Jakob Beyer belongs to the action group “Last Generation”. He wants to save the planet and is willing to do civil disobedience to do so.
For Jakob Beyer it is clear: Nothing makes sense if global warming is not stopped. That’s why he broke off his training and is active around the clock in the “Last Generation” action group.
Outside: A quiet street near Leipzig Central Station. The chimney sweep guild, a coin shop and a bridal shop are also located between residential buildings. Jakob Beyer lives here with two activists from the climate protection movement.
Inside: Boxes are stacked up in the hallway of the old apartment, and unwashed plates and cups in the unfurnished kitchen. Beyer waves us into his room, which, apart from boxes, a mattress, an antique chest of drawers and a stool, only contains plants: “We just moved in and weren’t here much.”
Community: They initially considered living functionally: “A study, a bedroom and so on.” Then they decided against it. “But we use the room of one flatmate as a study and the doors are all open. We’re dependent on each other anyway.”
Activism: Beyer says he’s wanted to get involved for a long time: “I was with Fridays for Future, but I never delved deeper.” Generation” know: “I thought, they must have a kitchen, so I’ll help chop.” Instead, he ended up in action support straight away.
Education: At the same time, he began an apprenticeship as a carpenter: “It was really fun too.” Being able to build an entire house yourself with sustainable materials is still a dream. But the training was full-time: “I came home at 5 p.m. and was then on the computer in video conferences for the ‘Last Generation’ until night”. At some point it became clear: the two cannot be reconciled for long.
3 year window: Beyer did not take the decision to drop out of training lightly. It is questionable whether he will still have a chance at an apprenticeship in a few years: “I was the oldest at the age of 29.” But the more he dealt with climate issues, the clearer he became aware of the urgency to act: “I I saw no point in investing three years in an apprenticeship when there were only three years left to avoid the worst.”
horror scenarios: “If the tipping points are not prevented in the next three years, in 20 to 30 years we may have nothing to eat, no roof over our heads. Dead zones will emerge around the equator, zones in which no livable conditions exist. This in turn will lead to flight movements. And we’ve already seen what social dynamite that is.”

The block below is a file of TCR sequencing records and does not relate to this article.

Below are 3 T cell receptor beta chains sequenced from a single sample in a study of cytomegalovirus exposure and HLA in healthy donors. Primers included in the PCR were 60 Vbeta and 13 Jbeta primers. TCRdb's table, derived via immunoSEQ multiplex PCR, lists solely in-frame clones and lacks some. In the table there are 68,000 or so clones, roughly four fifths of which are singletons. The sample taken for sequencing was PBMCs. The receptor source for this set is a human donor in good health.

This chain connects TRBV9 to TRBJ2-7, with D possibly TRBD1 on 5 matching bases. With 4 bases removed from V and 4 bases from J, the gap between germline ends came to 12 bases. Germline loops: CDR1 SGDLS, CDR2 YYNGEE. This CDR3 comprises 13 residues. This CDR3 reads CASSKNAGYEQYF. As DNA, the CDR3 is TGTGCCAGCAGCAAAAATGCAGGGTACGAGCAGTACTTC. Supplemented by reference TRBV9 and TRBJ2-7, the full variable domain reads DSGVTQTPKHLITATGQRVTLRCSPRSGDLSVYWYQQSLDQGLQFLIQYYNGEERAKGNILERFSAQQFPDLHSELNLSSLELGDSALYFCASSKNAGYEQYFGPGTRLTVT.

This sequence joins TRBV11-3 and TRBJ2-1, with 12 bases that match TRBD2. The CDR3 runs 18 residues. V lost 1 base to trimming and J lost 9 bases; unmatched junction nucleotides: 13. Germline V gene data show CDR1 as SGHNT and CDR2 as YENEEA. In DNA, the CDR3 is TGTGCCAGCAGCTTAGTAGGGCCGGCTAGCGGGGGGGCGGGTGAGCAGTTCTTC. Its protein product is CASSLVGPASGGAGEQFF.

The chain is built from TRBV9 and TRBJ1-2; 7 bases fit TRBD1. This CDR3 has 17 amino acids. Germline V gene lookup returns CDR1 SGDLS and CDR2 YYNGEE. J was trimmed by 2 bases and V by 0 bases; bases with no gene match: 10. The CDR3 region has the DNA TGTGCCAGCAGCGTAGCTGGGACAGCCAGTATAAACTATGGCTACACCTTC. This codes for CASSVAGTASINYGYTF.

Participation: At the end of January, the “Last Generation” started blocking the streets: “I was responsible for the coordination.” Beyer is currently helping as part of the “Legal Team” with process preparations. But he also lends a hand himself. Most recently, he blocked an oil pipeline: “It was amazingly simple: You can turn off the pumping stations manually.” on success.”
Prevention paradox: The climate catastrophe is still too abstract for most people to act: “Because the effects are not yet so visible.” This summer, however, there was even a fire in Berlin – with global warming of 1.5 degrees: “If we reach a tipping point now , it is over.”
Last generation: “The name does not mean that we are the last generation that will live. But the last one that can still do something for the climate,” explains Beyer. They are not against reproduction: “We do everything to ensure that there are still resources in the next generation.” But he himself cannot imagine children, “for fear that one day they will have existential needs”.
no alternative: “The blockades seem to be the last resort.” Everything else has been tried in recent years: “Never before have there been more people on the streets in Germany than at Fridays for Future. The result is a climate protection package that the Federal Constitutional Court believes is unconstitutional because it does not protect future generations.” He is open to criticism and alternative suggestions: “I ask everyone: ‘What would you do?'” As soon as someone has a better idea have, be off the street.